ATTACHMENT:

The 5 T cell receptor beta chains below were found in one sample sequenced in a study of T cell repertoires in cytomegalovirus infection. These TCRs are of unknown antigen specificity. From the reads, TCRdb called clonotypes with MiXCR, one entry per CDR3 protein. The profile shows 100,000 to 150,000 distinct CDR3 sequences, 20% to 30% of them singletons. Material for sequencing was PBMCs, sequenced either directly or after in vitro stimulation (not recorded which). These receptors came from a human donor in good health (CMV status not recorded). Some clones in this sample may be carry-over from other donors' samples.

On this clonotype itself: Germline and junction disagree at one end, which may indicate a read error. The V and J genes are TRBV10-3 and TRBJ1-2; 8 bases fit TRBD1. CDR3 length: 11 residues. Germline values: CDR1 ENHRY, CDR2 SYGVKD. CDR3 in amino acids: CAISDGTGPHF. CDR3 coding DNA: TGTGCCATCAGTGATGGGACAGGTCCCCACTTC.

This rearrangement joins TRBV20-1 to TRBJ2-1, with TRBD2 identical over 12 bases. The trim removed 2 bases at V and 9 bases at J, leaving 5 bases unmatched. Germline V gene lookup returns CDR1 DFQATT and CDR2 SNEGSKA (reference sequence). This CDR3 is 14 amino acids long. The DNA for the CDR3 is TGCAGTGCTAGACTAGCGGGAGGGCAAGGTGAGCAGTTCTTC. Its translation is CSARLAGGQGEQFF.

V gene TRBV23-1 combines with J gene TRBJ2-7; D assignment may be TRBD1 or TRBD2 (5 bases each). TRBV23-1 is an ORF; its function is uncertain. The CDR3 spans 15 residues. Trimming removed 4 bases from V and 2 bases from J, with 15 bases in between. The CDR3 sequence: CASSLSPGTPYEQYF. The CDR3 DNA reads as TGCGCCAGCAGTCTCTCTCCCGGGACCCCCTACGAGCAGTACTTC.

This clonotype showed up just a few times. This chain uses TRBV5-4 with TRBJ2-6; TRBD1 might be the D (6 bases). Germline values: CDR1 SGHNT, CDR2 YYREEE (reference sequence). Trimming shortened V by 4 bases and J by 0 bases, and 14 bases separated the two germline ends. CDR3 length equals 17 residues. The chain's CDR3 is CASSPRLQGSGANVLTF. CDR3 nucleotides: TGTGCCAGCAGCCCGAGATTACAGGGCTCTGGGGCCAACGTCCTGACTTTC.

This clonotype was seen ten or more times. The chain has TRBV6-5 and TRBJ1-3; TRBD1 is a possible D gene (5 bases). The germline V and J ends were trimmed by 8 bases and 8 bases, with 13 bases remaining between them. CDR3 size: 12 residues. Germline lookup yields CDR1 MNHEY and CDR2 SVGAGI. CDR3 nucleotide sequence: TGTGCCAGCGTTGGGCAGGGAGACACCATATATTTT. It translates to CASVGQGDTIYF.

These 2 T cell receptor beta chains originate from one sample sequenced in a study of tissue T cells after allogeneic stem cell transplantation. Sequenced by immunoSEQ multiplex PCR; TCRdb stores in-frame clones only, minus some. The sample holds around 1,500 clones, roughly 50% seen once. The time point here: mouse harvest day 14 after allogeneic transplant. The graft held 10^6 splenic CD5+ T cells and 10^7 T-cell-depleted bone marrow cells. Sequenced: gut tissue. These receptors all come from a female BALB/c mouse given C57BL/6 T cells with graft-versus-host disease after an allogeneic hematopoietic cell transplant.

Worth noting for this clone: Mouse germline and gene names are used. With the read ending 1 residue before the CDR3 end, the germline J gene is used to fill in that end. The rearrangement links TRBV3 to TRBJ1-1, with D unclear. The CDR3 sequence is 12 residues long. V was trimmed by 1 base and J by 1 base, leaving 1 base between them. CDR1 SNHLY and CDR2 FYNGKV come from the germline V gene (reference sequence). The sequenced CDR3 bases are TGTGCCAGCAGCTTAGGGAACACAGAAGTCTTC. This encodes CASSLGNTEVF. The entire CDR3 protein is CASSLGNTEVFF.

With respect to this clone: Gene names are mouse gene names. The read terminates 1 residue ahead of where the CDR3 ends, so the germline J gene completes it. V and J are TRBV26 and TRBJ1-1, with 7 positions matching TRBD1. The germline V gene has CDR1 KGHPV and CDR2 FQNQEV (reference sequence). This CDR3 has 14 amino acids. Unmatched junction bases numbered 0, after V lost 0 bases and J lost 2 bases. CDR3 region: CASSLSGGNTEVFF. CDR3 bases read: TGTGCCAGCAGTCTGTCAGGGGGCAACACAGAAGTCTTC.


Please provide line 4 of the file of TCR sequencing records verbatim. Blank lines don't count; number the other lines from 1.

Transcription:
V gene TRBV23-1 combines with J gene TRBJ2-7; D assignment may be TRBD1 or TRBD2 (5 bases each). TRBV23-1 is an ORF; its function is uncertain. The CDR3 spans 15 residues. Trimming removed 4 bases from V and 2 bases from J, with 15 bases in between. The CDR3 sequence: CASSLSPGTPYEQYF. The CDR3 DNA reads as TGCGCCAGCAGTCTCTCTCCCGGGACCCCCTACGAGCAGTACTTC.